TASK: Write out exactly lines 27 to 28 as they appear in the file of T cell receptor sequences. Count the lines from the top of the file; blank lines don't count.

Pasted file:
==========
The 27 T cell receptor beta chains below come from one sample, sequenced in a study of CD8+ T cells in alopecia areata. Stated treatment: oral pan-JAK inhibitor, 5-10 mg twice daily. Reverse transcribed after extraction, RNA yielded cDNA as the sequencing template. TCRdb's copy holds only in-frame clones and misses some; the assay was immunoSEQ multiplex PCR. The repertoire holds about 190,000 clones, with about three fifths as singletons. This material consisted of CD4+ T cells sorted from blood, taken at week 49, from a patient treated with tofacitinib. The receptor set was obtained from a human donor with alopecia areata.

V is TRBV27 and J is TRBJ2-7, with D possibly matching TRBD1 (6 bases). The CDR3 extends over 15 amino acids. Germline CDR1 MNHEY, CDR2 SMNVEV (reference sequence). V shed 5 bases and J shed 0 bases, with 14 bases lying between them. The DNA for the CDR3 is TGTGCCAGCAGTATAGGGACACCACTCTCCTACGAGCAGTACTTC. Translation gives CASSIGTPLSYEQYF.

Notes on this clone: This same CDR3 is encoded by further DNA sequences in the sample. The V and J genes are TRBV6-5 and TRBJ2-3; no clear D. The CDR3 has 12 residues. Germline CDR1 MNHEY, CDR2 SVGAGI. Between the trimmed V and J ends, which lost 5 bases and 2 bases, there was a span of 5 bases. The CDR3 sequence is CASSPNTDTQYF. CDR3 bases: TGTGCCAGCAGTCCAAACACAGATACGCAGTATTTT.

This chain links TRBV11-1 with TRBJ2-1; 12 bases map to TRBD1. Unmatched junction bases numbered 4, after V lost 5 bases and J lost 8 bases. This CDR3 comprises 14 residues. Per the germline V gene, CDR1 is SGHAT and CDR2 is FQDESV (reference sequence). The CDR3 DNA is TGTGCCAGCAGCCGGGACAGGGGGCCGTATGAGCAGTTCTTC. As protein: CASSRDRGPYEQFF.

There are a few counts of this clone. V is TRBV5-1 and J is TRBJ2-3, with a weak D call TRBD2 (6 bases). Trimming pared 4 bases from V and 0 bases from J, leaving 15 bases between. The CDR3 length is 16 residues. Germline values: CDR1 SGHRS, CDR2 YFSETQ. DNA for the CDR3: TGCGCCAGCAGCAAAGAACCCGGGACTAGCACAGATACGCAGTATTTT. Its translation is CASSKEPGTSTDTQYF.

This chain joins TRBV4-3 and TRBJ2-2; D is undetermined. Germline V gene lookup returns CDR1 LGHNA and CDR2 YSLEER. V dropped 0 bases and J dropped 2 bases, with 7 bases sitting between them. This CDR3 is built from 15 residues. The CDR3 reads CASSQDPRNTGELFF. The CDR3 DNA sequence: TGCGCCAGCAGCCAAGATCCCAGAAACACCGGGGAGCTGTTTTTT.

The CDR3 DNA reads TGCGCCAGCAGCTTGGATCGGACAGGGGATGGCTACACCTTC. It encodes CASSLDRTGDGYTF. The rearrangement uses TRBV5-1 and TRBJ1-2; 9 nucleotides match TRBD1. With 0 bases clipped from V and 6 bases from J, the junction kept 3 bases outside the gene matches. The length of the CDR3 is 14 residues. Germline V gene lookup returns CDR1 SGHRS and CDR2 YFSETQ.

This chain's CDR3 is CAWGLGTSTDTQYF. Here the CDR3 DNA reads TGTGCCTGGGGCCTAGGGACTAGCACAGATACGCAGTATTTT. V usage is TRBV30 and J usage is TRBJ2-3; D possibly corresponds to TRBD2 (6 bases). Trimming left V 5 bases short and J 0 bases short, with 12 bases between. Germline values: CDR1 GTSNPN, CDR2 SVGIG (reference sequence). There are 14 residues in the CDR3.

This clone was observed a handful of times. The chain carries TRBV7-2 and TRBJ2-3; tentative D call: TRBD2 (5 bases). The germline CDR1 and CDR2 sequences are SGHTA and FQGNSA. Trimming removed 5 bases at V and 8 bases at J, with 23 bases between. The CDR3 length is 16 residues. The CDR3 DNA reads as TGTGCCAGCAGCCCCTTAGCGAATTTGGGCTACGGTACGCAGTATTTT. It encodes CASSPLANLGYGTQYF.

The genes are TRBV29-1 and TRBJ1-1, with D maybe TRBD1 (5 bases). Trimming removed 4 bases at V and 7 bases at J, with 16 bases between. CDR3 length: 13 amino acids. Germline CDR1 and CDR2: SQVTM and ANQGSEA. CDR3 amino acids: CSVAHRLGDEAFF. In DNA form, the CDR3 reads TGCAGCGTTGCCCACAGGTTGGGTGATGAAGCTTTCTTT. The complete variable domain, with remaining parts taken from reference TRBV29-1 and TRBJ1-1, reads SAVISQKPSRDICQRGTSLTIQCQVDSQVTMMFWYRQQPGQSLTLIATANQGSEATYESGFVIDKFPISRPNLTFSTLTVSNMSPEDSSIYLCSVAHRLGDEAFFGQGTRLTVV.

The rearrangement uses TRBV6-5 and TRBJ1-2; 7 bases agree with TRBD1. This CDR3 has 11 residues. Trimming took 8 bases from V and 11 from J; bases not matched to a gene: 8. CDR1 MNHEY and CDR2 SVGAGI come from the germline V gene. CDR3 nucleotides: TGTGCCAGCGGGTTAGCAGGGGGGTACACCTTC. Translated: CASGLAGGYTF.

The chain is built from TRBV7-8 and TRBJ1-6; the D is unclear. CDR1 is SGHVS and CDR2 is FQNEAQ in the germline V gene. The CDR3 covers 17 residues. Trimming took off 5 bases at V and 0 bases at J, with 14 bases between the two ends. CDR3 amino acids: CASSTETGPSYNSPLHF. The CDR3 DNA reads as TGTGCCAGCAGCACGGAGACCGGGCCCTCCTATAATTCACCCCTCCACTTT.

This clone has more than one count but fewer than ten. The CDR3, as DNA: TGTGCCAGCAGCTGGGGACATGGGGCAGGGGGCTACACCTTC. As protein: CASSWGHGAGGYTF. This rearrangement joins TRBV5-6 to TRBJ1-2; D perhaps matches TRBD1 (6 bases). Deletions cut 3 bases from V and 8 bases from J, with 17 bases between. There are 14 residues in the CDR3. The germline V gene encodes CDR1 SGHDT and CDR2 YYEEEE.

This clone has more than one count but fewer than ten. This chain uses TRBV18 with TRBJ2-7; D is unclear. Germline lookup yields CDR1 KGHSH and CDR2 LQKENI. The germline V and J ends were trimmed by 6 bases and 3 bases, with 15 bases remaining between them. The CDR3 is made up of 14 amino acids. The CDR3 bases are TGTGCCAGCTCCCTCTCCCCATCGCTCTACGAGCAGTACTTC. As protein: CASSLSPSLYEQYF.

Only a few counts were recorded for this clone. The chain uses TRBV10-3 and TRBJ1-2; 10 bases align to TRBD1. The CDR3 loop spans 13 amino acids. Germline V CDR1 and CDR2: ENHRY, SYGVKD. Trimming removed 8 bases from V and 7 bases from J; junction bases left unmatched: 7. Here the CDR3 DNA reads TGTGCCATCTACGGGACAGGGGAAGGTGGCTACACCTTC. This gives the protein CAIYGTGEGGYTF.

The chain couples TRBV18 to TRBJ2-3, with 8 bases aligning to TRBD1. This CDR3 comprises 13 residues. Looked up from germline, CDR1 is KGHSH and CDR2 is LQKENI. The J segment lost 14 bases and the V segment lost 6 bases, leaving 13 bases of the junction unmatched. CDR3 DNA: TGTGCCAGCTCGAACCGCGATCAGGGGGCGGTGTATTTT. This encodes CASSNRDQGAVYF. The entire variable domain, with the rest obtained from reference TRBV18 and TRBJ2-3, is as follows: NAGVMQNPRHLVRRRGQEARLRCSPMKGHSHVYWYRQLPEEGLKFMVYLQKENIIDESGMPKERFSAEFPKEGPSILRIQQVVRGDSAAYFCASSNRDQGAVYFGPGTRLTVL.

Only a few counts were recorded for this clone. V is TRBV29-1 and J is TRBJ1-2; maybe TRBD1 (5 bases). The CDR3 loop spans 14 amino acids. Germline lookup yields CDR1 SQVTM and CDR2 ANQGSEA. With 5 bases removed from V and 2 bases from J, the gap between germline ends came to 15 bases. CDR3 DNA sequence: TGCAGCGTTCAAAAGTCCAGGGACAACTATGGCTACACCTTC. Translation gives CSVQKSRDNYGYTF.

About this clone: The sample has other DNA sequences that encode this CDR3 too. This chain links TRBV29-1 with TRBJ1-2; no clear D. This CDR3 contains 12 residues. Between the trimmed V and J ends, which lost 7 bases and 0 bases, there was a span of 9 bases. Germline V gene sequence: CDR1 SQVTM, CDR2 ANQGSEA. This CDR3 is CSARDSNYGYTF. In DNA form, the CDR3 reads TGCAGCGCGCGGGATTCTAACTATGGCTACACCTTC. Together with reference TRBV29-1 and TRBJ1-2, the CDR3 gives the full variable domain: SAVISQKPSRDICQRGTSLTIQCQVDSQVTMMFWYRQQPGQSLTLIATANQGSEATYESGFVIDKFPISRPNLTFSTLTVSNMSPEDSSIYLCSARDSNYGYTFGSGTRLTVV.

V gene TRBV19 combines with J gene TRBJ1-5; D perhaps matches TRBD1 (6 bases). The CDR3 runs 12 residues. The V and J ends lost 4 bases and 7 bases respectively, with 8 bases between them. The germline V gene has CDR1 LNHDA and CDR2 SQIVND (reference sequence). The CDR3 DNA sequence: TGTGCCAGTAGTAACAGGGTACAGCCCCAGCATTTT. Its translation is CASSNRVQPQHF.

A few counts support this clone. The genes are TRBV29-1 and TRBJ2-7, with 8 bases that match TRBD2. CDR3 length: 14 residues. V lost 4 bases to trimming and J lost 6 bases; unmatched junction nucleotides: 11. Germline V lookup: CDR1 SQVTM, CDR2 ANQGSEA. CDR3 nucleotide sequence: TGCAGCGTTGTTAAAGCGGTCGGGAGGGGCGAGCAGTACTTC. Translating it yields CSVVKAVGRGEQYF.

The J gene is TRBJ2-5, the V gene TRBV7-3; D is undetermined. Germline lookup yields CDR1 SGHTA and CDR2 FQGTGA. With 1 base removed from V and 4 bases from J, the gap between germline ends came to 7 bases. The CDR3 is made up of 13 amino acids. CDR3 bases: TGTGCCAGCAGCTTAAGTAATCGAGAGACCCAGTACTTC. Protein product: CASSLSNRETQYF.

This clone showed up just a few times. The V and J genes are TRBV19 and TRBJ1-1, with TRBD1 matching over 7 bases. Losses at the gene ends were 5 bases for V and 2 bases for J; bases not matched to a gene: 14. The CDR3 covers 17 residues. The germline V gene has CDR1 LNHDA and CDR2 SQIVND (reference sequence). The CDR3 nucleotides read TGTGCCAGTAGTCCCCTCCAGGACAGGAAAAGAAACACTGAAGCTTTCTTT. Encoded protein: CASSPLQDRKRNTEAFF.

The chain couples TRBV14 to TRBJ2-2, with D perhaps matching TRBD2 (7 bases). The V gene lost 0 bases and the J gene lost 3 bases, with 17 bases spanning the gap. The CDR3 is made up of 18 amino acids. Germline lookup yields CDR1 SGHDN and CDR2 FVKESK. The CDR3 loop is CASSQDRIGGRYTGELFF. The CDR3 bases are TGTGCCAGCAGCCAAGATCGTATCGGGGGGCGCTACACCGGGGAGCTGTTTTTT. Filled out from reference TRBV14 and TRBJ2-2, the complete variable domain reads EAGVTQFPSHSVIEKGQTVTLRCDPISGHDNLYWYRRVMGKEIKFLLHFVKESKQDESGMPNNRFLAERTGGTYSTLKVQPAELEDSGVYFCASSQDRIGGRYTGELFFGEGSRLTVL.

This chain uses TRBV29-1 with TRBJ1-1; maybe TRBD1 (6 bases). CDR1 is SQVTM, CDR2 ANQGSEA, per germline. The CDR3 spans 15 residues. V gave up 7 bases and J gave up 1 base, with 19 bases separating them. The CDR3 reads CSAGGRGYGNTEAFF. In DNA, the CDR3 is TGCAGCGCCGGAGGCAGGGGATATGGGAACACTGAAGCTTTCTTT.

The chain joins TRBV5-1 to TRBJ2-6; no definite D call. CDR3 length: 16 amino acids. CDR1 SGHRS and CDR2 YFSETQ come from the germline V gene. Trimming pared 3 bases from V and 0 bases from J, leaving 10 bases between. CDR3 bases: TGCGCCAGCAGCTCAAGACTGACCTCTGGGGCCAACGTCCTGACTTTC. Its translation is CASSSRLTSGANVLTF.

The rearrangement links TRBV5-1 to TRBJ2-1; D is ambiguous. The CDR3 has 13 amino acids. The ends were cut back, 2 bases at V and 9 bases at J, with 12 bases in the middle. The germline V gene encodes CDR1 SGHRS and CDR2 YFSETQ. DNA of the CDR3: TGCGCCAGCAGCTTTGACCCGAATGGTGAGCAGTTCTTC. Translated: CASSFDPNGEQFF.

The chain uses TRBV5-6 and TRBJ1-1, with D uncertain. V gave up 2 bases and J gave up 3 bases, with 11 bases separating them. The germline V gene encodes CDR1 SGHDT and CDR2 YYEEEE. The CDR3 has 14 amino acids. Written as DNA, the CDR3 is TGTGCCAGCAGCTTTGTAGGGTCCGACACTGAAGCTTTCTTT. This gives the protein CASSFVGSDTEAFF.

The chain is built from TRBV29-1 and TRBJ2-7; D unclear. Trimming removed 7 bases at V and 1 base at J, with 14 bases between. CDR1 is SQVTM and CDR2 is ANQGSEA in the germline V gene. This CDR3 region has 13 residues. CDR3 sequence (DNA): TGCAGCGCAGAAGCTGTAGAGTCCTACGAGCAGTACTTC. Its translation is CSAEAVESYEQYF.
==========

The chain uses TRBV5-6 and TRBJ1-1, with D uncertain. V gave up 2 bases and J gave up 3 bases, with 11 bases separating them. The germline V gene encodes CDR1 SGHDT and CDR2 YYEEEE. The CDR3 has 14 amino acids. Written as DNA, the CDR3 is TGTGCCAGCAGCTTTGTAGGGTCCGACACTGAAGCTTTCTTT. This gives the protein CASSFVGSDTEAFF.

The chain is built from TRBV29-1 and TRBJ2-7; D unclear. Trimming removed 7 bases at V and 1 base at J, with 14 bases between. CDR1 is SQVTM and CDR2 is ANQGSEA in the germline V gene. This CDR3 region has 13 residues. CDR3 sequence (DNA): TGCAGCGCAGAAGCTGTAGAGTCCTACGAGCAGTACTTC. Its translation is CSAEAVESYEQYF.